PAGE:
W. Sidney Allen
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W. Sidney Allen

William Sidney Allen, (1918-2004)[1] was a British linguist and philologist, best known for his work on Indo-European phonology.


Allen was educated at Christ's Hospital and then at Trinity College, Cambridge, where he was a Classical scholar. He taught first at the School of Oriental and African Studies as a lecturer in Phonetics (1948-51) and then in Comparative Linguistics (1951-55), then held the position of Professor of Comparative Philology at the University of Cambridge until his retirement in 1982.[2] His teachers and influences included N. B. Jopson, Harold Bailey and J. R. Firth,[3][4] and R. H. Robins was a close colleague.[5] He was elected a Fellow of the British Academy in 1971.

He was influential in the development of several important figures in British linguistics, including George Hewitt, John Lyons, John C. Wells, and Geoffrey Horrocks, who held Allen's former position as Professor of Comparative Philology.[6][7] He was also influential in developing linguistics as a distinct discipline in 20th-century Britain, lobbying the General Board of the University of Cambridge to set up linguistics positions in the 1960s, and in helping to found the section for linguistics (subsequently renamed 'Linguistics and Philology') at the British Academy in 1985.[8] The University of Cambridge has a prize named after him, awarded for distinguished performance by a linguistics undergraduate.[9]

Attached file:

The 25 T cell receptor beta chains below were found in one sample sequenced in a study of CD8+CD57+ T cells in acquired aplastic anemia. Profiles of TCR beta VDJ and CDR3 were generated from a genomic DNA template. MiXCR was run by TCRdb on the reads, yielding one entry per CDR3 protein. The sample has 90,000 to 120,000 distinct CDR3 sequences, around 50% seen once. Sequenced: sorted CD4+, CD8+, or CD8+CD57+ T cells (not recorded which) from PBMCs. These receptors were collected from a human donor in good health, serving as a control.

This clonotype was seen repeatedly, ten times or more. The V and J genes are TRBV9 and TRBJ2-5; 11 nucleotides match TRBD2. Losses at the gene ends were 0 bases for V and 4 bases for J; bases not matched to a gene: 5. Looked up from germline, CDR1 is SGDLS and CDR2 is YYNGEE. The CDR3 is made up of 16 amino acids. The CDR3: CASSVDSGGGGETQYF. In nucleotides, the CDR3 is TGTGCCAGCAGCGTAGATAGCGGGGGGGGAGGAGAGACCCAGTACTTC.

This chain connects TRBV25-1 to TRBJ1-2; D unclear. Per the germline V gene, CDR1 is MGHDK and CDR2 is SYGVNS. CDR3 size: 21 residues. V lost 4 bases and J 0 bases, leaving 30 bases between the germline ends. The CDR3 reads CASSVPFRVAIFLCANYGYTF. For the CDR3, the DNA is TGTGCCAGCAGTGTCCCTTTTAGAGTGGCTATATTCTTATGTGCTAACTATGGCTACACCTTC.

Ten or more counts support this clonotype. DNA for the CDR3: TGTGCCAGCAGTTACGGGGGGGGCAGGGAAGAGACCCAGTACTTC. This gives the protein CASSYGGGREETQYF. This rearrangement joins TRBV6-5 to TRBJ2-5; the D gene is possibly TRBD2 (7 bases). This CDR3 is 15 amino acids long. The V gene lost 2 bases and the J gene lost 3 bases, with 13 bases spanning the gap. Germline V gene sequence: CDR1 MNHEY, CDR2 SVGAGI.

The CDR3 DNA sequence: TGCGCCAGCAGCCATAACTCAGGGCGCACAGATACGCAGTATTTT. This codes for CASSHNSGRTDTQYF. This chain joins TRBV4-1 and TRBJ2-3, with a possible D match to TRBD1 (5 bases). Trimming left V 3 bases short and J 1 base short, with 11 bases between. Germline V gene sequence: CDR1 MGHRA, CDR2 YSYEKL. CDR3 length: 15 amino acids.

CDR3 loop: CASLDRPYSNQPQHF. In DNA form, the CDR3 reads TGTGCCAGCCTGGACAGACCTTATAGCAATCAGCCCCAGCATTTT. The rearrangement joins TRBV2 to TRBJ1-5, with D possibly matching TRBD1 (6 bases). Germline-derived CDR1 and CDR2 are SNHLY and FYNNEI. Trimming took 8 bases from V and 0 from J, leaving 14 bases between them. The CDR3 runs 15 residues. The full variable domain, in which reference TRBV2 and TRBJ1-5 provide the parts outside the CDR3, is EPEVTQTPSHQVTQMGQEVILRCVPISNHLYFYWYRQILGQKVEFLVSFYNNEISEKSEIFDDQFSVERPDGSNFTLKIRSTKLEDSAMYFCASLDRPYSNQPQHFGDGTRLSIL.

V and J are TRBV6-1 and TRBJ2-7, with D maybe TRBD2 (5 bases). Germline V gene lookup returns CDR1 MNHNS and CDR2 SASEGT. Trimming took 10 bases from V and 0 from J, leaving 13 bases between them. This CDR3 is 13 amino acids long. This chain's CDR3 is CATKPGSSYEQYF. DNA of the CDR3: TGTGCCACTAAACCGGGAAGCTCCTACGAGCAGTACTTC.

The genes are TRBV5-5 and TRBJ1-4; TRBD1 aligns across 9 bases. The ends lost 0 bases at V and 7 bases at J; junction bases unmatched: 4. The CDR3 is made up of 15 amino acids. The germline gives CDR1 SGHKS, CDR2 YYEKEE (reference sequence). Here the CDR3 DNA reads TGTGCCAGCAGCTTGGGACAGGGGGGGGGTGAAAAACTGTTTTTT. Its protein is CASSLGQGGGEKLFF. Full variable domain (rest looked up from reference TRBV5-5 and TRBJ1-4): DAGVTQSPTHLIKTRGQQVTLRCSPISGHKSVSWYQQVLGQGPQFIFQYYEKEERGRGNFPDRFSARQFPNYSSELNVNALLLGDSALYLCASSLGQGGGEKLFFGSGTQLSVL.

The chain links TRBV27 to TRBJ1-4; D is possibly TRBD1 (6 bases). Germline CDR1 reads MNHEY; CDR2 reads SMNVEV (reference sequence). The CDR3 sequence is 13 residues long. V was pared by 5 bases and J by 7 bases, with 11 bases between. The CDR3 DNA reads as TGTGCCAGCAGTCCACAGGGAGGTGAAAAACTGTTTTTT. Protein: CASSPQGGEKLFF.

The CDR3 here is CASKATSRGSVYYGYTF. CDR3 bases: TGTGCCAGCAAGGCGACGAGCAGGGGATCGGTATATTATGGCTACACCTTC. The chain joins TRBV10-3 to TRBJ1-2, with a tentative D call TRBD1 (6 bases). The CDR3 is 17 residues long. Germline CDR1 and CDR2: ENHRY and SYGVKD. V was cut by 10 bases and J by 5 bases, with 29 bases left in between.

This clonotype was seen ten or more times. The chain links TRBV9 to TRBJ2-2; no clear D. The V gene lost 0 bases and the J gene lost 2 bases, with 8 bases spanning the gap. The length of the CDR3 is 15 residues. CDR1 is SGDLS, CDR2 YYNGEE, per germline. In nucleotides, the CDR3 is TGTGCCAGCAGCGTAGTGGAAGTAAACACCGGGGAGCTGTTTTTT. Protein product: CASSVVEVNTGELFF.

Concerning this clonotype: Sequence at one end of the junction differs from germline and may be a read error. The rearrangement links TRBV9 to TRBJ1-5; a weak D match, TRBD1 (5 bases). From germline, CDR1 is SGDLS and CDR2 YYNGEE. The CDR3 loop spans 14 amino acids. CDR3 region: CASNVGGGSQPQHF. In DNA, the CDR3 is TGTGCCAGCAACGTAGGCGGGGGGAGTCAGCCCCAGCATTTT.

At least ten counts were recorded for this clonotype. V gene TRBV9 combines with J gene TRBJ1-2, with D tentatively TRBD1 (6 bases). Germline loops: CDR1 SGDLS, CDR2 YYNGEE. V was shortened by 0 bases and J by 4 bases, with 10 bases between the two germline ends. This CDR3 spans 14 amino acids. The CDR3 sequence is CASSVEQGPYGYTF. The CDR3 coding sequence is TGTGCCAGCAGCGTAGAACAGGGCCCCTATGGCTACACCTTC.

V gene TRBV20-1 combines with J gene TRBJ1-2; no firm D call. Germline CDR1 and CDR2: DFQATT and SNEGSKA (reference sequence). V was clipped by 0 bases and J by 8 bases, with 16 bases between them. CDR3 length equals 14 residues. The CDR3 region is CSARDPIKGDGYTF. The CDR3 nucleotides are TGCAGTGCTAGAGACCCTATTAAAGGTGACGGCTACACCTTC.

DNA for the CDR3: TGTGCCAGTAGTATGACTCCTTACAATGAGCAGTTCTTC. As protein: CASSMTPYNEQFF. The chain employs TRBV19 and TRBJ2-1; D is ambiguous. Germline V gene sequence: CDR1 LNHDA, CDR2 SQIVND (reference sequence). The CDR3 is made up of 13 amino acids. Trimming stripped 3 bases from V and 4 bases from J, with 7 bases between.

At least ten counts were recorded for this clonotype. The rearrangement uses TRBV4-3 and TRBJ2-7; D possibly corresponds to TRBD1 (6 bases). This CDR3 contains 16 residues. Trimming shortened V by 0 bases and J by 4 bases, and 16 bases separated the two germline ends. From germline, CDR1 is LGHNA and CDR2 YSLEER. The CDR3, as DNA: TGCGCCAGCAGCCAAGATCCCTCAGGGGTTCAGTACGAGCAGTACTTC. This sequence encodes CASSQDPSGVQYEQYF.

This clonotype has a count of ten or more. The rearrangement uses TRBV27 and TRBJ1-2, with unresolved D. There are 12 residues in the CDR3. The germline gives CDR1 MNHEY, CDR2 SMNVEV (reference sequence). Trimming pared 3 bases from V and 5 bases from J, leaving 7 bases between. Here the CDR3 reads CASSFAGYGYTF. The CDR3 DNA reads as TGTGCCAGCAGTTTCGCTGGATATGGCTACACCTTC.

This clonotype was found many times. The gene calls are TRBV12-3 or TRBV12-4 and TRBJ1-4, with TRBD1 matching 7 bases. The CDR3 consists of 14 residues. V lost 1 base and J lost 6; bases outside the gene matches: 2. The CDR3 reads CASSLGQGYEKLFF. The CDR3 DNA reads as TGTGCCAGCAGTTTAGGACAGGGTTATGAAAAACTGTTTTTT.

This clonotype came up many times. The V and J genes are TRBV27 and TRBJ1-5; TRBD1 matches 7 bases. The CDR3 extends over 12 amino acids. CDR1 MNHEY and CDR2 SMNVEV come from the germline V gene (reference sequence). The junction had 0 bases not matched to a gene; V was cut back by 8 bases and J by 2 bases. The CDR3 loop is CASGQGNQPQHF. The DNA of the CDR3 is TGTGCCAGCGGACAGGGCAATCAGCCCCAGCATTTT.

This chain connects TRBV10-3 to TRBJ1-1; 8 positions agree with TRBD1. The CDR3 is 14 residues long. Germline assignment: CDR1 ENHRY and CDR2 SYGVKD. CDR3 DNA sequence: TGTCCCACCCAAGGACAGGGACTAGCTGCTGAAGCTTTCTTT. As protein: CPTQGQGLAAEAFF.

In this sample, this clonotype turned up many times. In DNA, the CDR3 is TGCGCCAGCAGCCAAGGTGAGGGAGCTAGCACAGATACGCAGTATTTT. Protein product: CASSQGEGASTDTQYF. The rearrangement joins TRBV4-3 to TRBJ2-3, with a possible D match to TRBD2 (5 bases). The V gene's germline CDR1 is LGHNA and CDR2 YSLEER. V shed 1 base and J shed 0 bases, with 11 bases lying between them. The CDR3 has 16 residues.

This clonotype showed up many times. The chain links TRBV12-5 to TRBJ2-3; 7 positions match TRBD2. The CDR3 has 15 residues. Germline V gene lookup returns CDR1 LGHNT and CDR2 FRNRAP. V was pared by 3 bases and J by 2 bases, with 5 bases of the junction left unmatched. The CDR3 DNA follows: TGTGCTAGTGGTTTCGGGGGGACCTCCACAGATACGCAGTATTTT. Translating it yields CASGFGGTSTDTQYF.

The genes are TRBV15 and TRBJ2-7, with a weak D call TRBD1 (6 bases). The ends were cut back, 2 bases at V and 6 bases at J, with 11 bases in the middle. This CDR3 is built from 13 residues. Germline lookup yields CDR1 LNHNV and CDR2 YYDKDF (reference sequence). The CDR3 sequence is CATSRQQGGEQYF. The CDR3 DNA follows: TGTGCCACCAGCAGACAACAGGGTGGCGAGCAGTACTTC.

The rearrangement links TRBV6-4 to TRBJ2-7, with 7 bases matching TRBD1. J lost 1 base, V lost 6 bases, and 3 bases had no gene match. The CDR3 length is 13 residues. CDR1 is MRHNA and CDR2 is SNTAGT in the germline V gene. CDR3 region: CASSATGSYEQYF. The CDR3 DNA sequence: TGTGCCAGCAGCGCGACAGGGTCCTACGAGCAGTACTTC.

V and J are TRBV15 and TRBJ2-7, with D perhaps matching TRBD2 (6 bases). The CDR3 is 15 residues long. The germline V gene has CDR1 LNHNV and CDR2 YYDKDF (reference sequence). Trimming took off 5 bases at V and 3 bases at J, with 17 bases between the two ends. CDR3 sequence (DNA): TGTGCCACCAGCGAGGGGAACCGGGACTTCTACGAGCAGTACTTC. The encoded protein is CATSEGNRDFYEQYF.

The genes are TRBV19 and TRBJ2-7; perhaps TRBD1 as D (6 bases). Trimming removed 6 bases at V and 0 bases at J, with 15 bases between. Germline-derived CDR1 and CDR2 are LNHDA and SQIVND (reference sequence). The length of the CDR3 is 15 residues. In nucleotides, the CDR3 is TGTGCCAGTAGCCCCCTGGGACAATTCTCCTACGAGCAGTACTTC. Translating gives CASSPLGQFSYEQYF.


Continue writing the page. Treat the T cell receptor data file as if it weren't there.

Selected works

  • Phonetics in Ancient India (1953)
  • On the Linguistic Study of Languages (inaugural lecture) (1957)
  • Sandhi (1962)
  • Vox Latina (1965, 2nd edition 1978)
  • Vox Graeca (1968, 3rd edition 1987)
  • Accent and Rhythm (1973)

External links

Lyons, John. William Sidney Allen 1918-2004. British Academy obituary. Contains photograph.


  1. ^ http://www.trin.cam.ac.uk/index.php?pageid=192
  2. ^ E. K. Brown & Vivien Law (eds.) (2002), Linguistics in Britain: personal histories, p14. Oxford: Blackwell.
  3. ^ Brown & Law (eds.) (2002), p15.
  4. ^ E. F. K. Koerner (2004), Essays in the history of linguistics, p199. Amsterdam: John Benjamins.
  5. ^ Brown & Law (eds.) (2002), p18.
  6. ^ Brown & Law (eds.) (2002), pp20-25.
  7. ^ "Archived copy". Archived from the original on 22 February 2012. Retrieved 2012.CS1 maint: archived copy as title (link)
  8. ^ Brown & Law (eds.) (2002), pp22-25.
  9. ^ http://www.admin.cam.ac.uk/univ/so/2011/chapter12-section2.html#heading2-7

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